Having a positioning based on being a mean, big player, (Anthony Hopkins preceded Samuel L Jackson) only means something if consumers can see a personal return. “It only works if you can prove it’s to my advantage – show me the benefits,” says Troy.
He believes that Barclays would be wise to bring Barclaycard under the Barclays marketing and brand umbrella, pointing out the move to single branding that has taken place in other sectors, notably at Masterfoods and Cadbury Schweppes. “Barclaycard could act as a brand ambassador for the overall Barclays experience,” he says.
It’s the change in strategy, rather than the change of agency, that interests Colin Woodcock, who was head of brand marketing and strategy at Barclaycard until a year ago. He points out that there has been a lot of TV activity from rival credit card companies in recent years, as well as the recent negative PR for Barclaycard. While wary of moves to integrate Barclaycard, he is hopeful there will be a marketing resurgence. “Does this signal Barclaycard’s return to bold and committed TV advertising? It’s good news for the brand.”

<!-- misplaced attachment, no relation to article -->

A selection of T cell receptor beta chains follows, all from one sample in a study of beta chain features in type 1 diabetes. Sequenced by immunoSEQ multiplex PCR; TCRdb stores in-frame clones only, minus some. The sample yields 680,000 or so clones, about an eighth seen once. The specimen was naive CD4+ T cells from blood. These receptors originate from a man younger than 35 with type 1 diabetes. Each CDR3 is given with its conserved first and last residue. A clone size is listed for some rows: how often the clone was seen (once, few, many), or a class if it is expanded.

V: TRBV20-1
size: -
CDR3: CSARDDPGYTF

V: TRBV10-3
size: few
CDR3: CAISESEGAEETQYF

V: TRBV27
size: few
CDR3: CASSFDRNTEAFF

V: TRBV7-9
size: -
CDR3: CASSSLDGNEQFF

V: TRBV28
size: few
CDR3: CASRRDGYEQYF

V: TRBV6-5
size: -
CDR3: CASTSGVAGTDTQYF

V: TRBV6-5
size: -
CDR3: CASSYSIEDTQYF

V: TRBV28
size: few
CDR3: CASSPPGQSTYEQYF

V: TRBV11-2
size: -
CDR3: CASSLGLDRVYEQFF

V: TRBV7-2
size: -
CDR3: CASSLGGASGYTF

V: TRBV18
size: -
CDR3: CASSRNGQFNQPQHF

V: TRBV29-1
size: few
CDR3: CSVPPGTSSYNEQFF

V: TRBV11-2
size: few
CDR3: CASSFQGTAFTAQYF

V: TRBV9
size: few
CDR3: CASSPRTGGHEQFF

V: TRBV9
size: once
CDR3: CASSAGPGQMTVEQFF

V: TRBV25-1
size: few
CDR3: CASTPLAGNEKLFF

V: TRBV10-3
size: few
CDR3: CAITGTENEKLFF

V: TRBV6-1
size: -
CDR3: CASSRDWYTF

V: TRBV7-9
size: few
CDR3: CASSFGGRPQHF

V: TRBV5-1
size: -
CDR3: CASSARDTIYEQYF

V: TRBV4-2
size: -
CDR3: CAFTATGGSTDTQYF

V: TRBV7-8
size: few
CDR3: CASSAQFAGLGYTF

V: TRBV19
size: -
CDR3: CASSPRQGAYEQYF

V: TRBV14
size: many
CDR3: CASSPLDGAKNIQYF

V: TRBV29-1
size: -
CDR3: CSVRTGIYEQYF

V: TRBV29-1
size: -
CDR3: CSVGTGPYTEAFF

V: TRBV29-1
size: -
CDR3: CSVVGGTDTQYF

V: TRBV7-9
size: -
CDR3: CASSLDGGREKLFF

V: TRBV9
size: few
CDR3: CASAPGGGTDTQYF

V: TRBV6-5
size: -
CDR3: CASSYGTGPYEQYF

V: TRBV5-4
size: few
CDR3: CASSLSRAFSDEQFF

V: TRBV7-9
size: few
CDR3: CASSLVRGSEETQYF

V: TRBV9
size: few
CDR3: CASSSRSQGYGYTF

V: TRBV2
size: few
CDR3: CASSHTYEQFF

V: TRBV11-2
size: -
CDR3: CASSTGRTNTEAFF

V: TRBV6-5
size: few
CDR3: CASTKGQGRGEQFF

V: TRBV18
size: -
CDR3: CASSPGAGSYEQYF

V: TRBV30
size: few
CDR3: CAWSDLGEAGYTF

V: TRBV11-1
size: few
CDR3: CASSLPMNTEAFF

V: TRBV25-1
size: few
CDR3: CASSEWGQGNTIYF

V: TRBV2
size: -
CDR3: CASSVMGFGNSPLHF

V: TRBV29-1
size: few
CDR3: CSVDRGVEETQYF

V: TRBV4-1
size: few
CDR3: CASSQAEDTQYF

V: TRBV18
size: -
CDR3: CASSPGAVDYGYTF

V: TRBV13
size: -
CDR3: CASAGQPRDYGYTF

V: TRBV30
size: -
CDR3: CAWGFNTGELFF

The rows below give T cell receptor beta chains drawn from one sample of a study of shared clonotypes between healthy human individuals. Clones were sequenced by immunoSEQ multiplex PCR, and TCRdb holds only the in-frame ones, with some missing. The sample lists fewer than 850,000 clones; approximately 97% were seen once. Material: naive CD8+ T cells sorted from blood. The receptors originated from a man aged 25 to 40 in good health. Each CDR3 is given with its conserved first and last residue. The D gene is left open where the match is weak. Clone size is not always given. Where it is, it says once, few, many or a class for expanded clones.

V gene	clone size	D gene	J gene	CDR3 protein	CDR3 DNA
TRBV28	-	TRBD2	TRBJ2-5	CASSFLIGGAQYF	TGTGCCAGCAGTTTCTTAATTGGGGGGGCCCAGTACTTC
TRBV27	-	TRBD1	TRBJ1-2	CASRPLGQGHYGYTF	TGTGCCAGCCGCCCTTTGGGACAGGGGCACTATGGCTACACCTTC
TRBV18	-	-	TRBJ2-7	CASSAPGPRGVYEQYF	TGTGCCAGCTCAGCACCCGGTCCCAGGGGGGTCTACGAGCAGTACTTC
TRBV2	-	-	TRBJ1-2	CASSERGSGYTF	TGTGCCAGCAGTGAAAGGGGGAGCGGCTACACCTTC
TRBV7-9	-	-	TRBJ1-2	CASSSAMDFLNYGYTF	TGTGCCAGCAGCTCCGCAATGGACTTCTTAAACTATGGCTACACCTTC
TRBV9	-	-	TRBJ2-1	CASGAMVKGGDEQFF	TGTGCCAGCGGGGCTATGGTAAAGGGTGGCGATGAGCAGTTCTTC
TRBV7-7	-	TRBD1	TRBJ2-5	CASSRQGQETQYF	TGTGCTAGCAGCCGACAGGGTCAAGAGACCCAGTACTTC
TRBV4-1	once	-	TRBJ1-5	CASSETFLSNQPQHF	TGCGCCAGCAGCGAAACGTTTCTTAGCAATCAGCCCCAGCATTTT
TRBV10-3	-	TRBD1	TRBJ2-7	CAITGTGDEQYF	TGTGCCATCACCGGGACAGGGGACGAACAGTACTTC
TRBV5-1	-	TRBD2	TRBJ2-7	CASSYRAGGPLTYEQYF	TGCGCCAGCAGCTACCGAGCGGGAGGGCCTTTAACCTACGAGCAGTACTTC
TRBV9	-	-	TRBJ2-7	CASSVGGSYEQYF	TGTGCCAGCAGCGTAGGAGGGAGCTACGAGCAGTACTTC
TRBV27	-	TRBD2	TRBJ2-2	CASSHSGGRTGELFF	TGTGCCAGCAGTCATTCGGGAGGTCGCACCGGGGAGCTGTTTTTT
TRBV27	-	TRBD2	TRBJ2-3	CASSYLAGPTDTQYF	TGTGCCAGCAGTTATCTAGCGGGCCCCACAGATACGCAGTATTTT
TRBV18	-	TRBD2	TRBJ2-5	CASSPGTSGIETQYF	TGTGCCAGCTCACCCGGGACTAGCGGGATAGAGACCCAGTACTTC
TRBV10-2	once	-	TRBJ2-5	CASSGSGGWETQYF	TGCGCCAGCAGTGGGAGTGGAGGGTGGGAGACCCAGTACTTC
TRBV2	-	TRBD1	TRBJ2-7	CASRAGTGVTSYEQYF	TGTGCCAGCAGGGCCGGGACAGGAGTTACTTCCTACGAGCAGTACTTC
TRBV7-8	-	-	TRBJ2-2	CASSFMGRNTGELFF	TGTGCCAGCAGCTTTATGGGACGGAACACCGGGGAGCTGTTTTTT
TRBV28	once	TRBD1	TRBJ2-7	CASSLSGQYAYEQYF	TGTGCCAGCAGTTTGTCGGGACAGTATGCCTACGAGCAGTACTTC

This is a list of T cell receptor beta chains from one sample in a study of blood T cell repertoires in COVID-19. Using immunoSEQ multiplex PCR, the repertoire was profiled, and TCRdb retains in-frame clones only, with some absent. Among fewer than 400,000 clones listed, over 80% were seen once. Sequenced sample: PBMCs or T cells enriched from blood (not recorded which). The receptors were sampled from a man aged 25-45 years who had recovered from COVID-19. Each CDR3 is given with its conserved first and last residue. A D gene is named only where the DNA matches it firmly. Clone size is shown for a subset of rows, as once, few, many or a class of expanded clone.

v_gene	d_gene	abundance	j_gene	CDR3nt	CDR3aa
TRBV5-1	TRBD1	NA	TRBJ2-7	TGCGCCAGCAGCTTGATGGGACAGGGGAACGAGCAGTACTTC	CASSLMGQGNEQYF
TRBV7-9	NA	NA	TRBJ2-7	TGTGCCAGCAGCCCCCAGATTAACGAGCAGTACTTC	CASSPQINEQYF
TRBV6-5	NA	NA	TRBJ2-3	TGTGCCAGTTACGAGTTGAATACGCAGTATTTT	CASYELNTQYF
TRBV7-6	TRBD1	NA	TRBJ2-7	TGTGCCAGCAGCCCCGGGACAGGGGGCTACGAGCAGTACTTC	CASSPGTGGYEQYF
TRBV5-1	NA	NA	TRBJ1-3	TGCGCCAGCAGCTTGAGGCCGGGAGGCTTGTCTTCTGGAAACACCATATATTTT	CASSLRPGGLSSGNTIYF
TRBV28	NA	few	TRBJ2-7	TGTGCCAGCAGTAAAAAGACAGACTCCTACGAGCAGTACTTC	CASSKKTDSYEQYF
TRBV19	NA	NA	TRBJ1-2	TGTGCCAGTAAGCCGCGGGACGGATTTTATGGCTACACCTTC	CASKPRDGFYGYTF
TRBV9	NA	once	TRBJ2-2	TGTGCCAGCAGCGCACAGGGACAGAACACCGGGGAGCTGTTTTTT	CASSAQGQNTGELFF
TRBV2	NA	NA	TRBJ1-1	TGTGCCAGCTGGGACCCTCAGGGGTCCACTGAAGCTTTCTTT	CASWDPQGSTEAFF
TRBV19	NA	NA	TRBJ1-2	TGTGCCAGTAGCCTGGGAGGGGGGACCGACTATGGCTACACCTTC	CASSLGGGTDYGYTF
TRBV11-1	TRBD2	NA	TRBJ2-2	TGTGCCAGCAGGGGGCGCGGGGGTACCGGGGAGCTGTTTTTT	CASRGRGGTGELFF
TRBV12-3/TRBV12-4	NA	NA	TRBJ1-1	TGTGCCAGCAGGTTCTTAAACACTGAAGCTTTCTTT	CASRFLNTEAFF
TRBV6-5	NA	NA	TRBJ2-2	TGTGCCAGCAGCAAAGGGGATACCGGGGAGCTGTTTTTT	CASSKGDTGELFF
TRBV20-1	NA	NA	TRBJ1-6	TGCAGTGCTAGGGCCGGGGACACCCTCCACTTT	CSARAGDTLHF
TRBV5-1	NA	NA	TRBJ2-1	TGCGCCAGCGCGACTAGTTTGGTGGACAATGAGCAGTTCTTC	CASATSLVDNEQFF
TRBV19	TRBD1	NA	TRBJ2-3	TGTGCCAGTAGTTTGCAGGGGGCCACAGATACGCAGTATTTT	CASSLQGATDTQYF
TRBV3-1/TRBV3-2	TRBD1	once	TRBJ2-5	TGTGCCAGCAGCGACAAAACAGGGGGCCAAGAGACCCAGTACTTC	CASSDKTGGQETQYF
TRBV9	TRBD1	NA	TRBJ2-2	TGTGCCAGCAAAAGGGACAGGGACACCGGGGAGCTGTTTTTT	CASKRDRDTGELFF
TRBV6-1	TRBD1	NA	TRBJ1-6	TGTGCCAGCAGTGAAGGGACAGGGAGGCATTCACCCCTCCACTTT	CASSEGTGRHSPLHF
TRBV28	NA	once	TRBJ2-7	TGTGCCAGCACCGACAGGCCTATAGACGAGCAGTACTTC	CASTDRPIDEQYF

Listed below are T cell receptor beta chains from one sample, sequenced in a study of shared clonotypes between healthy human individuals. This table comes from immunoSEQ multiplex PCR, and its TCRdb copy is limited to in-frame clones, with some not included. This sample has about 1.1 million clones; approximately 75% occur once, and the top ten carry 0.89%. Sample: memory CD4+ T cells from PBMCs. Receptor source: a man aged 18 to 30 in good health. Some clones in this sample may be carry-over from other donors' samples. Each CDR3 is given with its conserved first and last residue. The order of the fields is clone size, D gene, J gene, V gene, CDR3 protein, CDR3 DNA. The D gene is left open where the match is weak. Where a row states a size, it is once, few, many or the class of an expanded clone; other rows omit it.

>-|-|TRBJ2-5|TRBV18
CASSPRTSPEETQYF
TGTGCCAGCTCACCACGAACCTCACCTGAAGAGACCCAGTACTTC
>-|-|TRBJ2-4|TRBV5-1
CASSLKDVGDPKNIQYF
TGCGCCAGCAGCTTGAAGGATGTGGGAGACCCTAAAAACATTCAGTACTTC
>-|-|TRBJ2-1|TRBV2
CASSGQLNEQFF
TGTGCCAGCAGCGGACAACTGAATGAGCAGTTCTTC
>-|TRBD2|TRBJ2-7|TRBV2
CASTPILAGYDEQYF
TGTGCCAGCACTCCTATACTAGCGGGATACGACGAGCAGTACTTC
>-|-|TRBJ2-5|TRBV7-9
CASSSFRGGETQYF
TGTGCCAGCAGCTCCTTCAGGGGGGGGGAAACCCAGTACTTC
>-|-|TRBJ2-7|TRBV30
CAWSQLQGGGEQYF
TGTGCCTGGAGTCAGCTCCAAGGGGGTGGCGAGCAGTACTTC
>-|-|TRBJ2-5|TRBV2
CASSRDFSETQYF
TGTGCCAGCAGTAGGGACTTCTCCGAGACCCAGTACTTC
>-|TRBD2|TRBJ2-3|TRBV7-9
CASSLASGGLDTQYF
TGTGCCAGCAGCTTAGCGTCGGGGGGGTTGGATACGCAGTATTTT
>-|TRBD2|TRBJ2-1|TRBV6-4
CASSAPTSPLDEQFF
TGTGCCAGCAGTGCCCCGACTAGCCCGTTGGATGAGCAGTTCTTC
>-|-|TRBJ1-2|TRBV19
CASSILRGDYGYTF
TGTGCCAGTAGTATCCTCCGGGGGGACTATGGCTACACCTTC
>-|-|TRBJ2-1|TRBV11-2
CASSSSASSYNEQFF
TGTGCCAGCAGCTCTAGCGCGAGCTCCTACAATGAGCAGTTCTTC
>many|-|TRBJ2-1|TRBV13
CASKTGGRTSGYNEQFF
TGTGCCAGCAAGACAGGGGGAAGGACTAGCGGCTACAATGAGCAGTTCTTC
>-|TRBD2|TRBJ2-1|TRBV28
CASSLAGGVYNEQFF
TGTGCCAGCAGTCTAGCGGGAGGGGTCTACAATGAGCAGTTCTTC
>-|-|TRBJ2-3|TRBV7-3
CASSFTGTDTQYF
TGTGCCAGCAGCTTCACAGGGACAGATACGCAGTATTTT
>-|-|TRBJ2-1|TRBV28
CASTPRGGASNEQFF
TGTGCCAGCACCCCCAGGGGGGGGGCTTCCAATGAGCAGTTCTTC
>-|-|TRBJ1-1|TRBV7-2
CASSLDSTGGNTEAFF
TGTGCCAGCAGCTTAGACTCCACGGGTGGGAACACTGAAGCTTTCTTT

Few believe that the Barclaycard brand has sustained serious long-term damage after Matt Barrett’s Ratner-esque clanger. Lauren Henderson, director of FutureBrand’s brand analytics department, says: “It will weather the storm. It’s a very strong brand and has been around a long time. All the banks take raps from time to time.” She does however believe Barrett’s comments have put “a ding in ‘Fluent in finance'”.
Barclays’ formal line is that Barrett was misreported and there is no issue to address. At the Treasury Select Committee meeting, MP George Mudie taunted Barrett with a Cahoot card and its eight per cent APR. Cahoot marketing director Deborah Cutler says: “We were delighted by the PR and sales have jumped since that comment – though others may have benefited too.” She decided against carrying out tactical advertising based on Barrett’s comments, an option that proved too tempting for easyMoney.com.
Whether or not there are long-term after-effects, the issue remains that Barclays and its venerable Barclaycard sub-brand now face stiff opposition from a raft of fledgling brands such as Egg and Cahoot, as well as recently reinvigorated competitors like Abbey. Its next move will have to demonstrate decisiveness and vision.